The Real Lone Ranger—At Auction

The Real Lone Ranger—At Auction

I’m trying to keep an open mind about the upcoming Lone
Ranger movie, but I can’t imagine what Dawn Moore must be feeling; Clayton
Moore was her father. A devoted daughter, she has kept her father’s flame alive
since his passing in 1999. Now, she has decided to part with a number of his
personal Lone Ranger items, including two costumes crafted by Nudie’s Rodeo
Tailors and another by famous Western designer Manuel, a Stetson hat, three
pair of boots, and best of all, his Edward H. Bohlin double-holster gun rig. If
you’ve never seen a Bohlin piece up close, I can tell you it’s pretty
impressive. This one was custom designed with leather carving and inlaid silver
pieces.

Dawn has lived with these pieces for years and feels that
it’s time to pass them along to someone else who will care for them. I’m sure
there will be no shortage of bidders at Brian Lebel’s Old West Auction on June
22. (For more details, click HERE) Millions of baby boomers like me grew up
watching Clayton and Jay Silverheels as the Lone Ranger and Tonto on TV. I was
among the lucky folks who got to know Clayton in later years and interviewed
him on numerous occasions. He was a wonderful man who lived up to his public
image and never disappointed a fan.

But his number one booster remains his daughter, who
remembers how he shined his boots at home and used steam from a boiling kettle
to block his hat. Dawn didn’t pursue a career in show business, but she’s never
strayed too far from it in her work as a high-end retail manager and consultant
for such prestigious firms as Harry Winston and Mikimoto. I’m sure she’s got
some great stories about working with A-list stars as they prepared to walk the
red carpet during award season. She’s also an interior designer and is about to
launch an e-commerce marketplace devoted to vintage home décor. It’s called
MixxCentury and it will be up and running next month. Her business partner
happens to be another second-generation Hollywood survivor: Holly Palance, Jack’s
daughter. 

Incidentally, Dawn not only looks after her father’s image;
she is equally mindful of Jay Silverheels’ reputation. When she wrote a
remembrance of him two years ago I asked if she would allow me to reprint it,
and she did. You can read it HERE and I think you’ll find it quite moving.

 

          

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Comments

maurice white iii

I still the lone ranger on cable TV it is cozi tv at 9am on weekdays I think Clayton Moore was the best lone ranger that ever was but clayton moore is a better lone ranger than john hart so if his daughter dawn moore could send me a silver bullet I would keep in my metal box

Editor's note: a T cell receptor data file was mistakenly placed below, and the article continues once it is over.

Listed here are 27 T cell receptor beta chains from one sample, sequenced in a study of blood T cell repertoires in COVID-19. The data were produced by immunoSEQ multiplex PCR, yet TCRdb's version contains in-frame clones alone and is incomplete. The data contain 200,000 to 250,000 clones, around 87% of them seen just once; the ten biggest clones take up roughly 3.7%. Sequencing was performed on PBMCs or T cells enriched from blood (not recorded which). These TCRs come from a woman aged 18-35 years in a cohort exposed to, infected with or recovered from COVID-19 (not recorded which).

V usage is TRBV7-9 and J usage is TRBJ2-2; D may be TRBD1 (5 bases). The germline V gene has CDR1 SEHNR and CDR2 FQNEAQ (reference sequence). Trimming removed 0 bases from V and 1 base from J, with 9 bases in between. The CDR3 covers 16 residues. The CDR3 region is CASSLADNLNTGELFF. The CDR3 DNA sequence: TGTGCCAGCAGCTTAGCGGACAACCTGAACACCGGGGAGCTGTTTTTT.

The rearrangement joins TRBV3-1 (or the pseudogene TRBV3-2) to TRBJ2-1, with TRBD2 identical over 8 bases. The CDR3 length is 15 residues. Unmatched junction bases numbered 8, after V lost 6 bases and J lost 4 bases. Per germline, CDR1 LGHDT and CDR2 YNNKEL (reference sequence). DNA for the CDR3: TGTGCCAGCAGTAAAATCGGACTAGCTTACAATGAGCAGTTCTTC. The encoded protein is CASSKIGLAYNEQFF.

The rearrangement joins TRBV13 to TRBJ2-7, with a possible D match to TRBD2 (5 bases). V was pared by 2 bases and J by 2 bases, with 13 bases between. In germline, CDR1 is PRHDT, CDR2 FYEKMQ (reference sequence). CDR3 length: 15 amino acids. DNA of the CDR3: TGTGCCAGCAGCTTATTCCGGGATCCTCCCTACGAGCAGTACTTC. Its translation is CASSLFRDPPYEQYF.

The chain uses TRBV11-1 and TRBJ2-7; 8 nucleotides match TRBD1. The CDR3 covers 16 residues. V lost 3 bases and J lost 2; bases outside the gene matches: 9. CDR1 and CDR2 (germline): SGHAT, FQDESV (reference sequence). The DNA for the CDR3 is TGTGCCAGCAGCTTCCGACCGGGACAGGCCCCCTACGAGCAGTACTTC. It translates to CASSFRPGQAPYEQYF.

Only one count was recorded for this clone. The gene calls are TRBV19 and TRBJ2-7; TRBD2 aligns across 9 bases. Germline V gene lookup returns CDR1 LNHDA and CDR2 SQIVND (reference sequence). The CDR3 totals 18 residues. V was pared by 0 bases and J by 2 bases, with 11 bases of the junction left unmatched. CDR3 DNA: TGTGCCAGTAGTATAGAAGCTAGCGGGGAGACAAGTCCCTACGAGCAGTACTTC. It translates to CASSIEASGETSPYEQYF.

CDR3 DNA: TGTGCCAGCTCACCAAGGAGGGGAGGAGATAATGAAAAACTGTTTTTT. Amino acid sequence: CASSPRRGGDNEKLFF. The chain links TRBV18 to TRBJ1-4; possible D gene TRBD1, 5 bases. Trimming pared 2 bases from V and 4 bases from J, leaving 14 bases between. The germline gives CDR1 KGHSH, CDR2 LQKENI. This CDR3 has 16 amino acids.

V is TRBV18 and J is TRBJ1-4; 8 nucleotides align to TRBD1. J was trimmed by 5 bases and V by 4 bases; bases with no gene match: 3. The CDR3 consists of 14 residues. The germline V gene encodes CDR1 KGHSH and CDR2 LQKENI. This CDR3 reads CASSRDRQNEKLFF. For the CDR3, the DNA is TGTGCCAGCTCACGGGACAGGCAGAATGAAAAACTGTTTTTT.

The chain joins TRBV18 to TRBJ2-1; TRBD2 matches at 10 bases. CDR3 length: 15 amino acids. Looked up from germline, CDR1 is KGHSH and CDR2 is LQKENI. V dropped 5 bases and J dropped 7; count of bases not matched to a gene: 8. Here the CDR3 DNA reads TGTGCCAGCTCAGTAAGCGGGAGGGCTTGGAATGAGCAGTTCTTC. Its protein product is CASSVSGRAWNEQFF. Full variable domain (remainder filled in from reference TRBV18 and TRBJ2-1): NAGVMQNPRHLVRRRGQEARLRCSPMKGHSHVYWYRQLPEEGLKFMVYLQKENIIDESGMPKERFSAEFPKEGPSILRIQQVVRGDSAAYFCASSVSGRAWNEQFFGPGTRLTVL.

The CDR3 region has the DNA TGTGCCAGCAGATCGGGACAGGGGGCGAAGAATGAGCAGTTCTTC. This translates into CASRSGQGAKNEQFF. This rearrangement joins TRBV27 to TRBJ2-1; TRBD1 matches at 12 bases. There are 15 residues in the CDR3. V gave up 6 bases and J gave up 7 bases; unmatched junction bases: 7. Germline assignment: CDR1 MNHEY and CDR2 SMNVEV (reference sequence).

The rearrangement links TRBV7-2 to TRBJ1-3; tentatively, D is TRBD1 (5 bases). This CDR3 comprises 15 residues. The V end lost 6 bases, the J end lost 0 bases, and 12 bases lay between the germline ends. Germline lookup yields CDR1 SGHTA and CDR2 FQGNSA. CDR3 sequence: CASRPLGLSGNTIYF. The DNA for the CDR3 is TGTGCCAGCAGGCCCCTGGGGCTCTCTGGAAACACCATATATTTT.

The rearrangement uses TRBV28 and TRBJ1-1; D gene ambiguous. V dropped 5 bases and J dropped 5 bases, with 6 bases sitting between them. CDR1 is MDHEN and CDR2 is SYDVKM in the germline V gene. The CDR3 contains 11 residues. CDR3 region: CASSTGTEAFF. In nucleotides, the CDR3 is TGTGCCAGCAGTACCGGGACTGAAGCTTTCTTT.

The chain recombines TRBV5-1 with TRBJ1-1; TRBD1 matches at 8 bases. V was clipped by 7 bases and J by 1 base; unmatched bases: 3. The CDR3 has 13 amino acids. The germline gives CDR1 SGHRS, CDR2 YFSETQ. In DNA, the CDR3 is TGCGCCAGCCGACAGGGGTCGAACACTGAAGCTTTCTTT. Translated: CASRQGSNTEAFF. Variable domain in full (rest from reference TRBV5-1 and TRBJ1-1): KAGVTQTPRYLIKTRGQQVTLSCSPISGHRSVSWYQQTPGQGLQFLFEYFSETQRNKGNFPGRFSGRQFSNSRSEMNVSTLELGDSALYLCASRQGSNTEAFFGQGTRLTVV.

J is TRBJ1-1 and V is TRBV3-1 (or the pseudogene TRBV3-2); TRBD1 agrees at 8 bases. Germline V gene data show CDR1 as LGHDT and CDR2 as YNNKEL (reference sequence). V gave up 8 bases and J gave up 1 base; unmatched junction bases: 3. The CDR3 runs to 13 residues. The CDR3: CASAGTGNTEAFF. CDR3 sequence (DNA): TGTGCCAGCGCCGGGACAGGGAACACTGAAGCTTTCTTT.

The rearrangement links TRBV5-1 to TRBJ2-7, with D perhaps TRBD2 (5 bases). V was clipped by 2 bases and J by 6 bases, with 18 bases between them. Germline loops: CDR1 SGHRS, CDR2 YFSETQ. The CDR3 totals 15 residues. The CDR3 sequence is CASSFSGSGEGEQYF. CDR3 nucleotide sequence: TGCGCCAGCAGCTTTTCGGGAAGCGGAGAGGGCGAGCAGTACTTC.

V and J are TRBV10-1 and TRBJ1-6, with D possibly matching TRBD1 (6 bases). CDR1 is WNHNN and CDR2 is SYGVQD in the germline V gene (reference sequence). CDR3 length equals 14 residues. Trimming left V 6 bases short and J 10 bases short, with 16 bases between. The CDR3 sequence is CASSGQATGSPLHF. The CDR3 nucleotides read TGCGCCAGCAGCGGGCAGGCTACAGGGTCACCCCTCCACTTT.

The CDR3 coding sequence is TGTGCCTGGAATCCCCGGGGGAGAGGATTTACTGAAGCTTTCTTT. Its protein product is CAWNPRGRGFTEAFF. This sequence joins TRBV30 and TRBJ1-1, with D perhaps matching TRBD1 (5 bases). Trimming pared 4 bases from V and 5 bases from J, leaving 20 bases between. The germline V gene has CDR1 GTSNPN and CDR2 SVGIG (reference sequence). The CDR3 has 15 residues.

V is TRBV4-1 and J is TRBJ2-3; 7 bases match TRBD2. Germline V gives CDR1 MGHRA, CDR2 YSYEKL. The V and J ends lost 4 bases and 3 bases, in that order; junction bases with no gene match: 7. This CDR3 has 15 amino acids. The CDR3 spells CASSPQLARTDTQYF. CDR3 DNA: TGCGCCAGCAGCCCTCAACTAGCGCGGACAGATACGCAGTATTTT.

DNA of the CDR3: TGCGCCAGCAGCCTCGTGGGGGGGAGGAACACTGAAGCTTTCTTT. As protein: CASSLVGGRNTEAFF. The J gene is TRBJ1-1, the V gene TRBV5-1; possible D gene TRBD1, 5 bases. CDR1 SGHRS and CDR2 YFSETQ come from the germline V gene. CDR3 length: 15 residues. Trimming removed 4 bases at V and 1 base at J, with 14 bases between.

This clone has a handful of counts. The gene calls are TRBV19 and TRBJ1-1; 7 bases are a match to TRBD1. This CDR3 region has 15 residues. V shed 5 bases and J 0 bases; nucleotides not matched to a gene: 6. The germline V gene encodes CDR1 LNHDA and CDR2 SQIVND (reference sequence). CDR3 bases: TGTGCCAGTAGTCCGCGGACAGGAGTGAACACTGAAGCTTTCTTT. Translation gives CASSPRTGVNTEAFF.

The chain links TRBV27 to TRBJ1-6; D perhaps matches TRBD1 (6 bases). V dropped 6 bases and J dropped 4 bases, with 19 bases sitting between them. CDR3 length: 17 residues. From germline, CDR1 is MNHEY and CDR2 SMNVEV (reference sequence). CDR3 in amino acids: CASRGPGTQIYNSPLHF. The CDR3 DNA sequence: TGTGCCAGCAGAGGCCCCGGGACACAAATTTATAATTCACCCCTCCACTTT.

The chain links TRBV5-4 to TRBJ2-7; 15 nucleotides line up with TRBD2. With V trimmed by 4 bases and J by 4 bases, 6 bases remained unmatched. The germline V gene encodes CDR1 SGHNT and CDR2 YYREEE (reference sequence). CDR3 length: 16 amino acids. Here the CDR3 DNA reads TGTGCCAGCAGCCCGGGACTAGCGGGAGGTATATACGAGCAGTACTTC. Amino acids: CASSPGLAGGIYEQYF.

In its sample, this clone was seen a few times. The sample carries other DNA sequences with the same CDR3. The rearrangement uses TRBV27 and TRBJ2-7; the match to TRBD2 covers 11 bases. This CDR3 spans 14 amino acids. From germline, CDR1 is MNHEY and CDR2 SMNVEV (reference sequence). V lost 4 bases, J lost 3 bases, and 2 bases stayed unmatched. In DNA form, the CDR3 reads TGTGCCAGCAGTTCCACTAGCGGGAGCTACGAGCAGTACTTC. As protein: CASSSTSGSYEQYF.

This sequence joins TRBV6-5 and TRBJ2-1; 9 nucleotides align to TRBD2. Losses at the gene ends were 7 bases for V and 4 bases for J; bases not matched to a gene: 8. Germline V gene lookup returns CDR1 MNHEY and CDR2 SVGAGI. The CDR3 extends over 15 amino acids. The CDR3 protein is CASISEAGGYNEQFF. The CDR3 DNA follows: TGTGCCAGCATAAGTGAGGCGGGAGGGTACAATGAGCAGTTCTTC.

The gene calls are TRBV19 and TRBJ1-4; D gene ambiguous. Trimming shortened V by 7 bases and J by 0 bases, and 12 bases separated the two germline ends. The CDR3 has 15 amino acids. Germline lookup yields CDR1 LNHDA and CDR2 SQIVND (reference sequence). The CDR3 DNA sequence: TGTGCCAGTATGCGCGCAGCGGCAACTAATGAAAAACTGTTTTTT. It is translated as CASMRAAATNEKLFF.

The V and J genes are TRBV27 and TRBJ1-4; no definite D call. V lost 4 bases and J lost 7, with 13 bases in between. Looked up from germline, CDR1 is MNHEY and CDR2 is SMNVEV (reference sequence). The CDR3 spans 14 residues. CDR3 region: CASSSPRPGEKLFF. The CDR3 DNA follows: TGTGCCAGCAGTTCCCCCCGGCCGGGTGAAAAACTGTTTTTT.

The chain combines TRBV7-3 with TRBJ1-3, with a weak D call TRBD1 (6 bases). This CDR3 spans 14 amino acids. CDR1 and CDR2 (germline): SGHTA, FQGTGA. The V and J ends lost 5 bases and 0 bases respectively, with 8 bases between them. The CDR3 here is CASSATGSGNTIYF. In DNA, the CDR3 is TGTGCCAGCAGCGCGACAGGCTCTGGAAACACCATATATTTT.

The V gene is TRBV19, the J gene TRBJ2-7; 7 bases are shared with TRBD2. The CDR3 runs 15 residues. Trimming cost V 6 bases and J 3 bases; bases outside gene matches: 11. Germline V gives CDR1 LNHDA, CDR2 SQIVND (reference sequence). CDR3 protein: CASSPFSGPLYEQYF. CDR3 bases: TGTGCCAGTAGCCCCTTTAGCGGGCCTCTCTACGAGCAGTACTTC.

Warren O'Leary

Both Clayton & Jay were class acts both on and off the screen. Enjoyed their show when new and today in re-runs on channela like FE t.v. !

oscar lopez

is realy impresionan

Bob Paine

I'm curious to know if the radio cast – Brace Beemer and John Todd – and the TV duo of Clayton Moore and Jay Silverheels ever met in public. Jay Silverheels did publicity appearances with Brace Beemer. It would have made an interesting photo.

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Robert Booth

I found this hidden away and thought someone would like to see The Lone Ranger we all love, and hear that all so familiar theme. This Lone Ranger didn't fly thru the air, gallop Silver across roof tops and onto speeding trains, and didn't have to rely on computer generated special effects. He just gave us down to Earth, wholesome, family fun entertainment, all, while teaching us right from wrong and became a role model to millions of us kids. What's so hard about doing that? Tonto looked like a civilized Indian and not some painted freak on drugs from the stone age, ready to go on the warpath.
Google Lone Ranger theme-you tube, and select Oct 8, 2009
3 minutes.

Robert Booth

DBENSEN asked on June 18 if Clayton's ban on wearing his mask was ever lifted. I have not seen a reply to this posted yet. So here is the answer to his question. Taken from one of the sites is this explanation.

Moore counter-sued Wrather, hoping to regain the right to wear the mask again, but the proceedings carried on for many years until September 20, 1984, when, in a surprise move, Jack Wrather suddenly dropped the case. Although no official reason was given, Wrather died a month later, so it would seem the old man had a change of heart. On October 17, Moore's agent received a letter from Bonita Wrather, Jack's wife, that read, “please be advised that Wrather Corporation hereby grants to Clayton Moore the rights to wear the Lone Ranger mask.” Finally, the Lone Ranger could ride again.